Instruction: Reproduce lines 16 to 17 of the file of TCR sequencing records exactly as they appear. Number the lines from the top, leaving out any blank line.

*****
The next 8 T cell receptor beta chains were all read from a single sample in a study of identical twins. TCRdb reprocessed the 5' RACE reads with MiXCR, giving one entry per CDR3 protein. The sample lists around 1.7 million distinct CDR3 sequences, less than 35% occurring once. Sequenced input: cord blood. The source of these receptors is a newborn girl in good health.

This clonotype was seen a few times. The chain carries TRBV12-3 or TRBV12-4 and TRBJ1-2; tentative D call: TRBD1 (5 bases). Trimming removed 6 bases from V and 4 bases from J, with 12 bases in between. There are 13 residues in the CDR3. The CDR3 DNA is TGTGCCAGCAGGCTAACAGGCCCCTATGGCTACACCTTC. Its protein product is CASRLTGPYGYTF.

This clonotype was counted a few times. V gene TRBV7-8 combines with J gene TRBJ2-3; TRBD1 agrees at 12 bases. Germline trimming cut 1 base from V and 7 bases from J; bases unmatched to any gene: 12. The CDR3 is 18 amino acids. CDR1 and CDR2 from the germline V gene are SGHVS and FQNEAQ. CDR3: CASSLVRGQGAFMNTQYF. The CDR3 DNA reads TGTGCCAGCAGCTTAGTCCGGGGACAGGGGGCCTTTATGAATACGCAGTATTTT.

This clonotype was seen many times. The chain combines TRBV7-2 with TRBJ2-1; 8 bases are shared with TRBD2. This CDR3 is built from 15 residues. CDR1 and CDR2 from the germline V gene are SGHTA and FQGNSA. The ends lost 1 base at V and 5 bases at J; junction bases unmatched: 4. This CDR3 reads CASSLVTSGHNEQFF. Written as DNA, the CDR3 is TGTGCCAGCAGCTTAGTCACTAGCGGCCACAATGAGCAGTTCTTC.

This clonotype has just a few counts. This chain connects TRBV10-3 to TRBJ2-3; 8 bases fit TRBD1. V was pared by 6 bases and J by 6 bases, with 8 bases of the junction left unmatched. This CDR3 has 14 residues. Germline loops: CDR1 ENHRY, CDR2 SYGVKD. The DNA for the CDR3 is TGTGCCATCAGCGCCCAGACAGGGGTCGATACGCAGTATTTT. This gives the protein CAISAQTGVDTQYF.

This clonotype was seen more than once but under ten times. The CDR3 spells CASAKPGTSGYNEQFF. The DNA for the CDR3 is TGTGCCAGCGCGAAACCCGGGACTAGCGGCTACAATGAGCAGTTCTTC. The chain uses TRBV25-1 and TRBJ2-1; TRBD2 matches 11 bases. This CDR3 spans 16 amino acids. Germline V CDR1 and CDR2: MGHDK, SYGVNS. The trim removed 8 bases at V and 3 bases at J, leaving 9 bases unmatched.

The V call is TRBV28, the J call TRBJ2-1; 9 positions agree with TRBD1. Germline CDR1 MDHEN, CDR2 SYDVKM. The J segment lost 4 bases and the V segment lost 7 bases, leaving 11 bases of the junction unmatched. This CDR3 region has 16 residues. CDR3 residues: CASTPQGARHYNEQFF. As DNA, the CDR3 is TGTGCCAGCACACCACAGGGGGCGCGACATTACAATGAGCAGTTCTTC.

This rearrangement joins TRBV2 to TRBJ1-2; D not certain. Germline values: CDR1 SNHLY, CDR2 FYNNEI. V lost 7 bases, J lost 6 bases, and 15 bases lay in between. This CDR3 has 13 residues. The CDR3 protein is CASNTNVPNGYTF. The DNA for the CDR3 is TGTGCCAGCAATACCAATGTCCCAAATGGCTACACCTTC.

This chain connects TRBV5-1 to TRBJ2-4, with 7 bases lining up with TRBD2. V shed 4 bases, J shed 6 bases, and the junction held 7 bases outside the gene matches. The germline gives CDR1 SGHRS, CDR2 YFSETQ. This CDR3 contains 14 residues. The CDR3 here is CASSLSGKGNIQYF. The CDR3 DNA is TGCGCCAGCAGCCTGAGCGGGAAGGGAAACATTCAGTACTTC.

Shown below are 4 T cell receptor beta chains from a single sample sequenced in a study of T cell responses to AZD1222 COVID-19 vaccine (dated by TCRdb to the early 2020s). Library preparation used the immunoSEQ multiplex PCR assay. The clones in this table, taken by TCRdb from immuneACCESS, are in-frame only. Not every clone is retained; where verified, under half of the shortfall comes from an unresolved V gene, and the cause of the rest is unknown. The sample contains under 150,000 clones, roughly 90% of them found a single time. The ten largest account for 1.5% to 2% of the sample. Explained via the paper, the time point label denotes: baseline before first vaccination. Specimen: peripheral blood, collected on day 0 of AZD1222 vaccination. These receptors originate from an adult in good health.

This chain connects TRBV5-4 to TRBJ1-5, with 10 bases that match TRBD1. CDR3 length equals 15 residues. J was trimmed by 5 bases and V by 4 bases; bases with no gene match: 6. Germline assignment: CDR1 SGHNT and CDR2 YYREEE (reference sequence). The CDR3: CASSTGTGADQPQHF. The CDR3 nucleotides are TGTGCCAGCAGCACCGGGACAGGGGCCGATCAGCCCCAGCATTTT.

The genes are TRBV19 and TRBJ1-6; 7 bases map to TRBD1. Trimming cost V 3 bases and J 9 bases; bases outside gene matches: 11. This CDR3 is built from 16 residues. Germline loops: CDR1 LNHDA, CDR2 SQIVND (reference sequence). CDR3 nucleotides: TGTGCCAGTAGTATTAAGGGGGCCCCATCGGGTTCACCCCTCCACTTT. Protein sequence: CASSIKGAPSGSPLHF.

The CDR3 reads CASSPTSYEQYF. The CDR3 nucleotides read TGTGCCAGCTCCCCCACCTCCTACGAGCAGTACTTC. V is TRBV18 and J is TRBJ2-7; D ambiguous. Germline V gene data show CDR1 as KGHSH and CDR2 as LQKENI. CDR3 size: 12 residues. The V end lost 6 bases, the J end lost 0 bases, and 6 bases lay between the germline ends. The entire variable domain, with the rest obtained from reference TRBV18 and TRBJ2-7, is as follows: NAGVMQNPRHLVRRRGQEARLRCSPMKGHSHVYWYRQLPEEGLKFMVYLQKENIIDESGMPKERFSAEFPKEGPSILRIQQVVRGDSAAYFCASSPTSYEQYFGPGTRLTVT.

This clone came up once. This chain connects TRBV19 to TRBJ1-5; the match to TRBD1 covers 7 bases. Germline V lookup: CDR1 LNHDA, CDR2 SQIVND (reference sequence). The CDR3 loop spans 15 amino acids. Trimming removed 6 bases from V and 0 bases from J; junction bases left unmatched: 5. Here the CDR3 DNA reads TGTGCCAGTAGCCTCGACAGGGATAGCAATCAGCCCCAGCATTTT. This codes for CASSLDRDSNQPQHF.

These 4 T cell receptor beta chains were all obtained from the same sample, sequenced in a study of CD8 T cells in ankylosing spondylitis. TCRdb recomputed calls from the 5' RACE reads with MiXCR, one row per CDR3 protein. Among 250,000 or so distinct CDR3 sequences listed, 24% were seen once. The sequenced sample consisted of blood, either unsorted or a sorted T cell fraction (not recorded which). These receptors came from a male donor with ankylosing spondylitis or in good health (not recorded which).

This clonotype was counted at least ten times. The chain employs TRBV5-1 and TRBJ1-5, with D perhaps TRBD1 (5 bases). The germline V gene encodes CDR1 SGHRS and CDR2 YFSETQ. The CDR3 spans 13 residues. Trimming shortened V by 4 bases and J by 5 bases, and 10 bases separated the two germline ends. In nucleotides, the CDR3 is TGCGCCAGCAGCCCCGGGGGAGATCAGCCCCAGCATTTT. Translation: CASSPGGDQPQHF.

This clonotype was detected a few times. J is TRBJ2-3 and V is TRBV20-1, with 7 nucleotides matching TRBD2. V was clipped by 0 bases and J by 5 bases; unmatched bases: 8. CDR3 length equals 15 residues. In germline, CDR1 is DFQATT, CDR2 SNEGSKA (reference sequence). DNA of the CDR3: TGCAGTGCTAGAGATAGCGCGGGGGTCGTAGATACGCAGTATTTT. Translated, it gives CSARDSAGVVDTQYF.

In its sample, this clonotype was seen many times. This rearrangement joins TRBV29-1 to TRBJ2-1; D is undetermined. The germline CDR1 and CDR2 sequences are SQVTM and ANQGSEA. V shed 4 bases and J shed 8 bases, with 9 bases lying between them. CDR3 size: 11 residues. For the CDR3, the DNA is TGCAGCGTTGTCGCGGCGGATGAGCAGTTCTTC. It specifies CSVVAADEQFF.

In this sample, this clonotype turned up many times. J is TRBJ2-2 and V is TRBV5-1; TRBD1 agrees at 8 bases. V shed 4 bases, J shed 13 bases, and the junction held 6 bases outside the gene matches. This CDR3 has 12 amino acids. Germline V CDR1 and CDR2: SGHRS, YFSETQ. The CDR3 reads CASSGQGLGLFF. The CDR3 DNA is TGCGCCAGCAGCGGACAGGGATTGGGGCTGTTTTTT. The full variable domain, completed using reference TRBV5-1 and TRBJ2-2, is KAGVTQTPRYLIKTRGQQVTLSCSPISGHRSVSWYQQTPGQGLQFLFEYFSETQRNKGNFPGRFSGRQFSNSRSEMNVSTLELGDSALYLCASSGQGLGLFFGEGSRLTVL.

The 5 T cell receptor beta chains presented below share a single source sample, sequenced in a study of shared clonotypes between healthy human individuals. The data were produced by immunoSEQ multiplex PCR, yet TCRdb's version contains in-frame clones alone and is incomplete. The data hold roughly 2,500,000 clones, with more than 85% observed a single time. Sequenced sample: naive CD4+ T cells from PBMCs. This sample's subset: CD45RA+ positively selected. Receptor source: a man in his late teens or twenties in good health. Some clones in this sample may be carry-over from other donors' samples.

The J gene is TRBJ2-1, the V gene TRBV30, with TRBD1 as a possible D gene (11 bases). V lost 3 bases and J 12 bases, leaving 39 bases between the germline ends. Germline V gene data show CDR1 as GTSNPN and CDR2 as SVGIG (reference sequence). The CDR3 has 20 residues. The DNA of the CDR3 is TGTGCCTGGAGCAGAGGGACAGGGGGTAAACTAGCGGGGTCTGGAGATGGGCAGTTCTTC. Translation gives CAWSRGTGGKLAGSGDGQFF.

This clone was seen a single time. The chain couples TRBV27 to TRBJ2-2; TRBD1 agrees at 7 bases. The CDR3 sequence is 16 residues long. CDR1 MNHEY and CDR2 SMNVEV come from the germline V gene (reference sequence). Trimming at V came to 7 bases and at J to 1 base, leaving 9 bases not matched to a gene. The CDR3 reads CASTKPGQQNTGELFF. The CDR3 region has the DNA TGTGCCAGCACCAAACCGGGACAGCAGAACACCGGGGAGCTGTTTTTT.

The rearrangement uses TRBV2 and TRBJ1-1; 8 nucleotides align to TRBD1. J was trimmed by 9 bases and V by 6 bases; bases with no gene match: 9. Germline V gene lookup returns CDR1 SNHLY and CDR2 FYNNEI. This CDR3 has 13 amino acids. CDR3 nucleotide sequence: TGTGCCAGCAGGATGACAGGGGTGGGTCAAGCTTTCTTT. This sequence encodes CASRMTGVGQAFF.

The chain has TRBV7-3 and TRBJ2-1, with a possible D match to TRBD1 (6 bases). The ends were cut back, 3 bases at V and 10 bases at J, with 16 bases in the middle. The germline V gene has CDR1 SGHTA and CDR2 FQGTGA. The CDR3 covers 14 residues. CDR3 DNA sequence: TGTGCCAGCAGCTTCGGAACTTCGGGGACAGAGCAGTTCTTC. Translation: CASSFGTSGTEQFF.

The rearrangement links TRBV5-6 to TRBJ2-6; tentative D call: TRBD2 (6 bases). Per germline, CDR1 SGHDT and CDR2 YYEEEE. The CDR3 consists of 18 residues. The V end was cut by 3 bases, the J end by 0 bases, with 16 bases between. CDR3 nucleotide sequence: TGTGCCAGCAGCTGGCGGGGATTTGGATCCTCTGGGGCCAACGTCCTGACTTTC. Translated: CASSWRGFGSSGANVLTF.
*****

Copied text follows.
This clonotype was counted at least ten times. The chain employs TRBV5-1 and TRBJ1-5, with D perhaps TRBD1 (5 bases). The germline V gene encodes CDR1 SGHRS and CDR2 YFSETQ. The CDR3 spans 13 residues. Trimming shortened V by 4 bases and J by 5 bases, and 10 bases separated the two germline ends. In nucleotides, the CDR3 is TGCGCCAGCAGCCCCGGGGGAGATCAGCCCCAGCATTTT. Translation: CASSPGGDQPQHF.

This clonotype was detected a few times. J is TRBJ2-3 and V is TRBV20-1, with 7 nucleotides matching TRBD2. V was clipped by 0 bases and J by 5 bases; unmatched bases: 8. CDR3 length equals 15 residues. In germline, CDR1 is DFQATT, CDR2 SNEGSKA (reference sequence). DNA of the CDR3: TGCAGTGCTAGAGATAGCGCGGGGGTCGTAGATACGCAGTATTTT. Translated, it gives CSARDSAGVVDTQYF.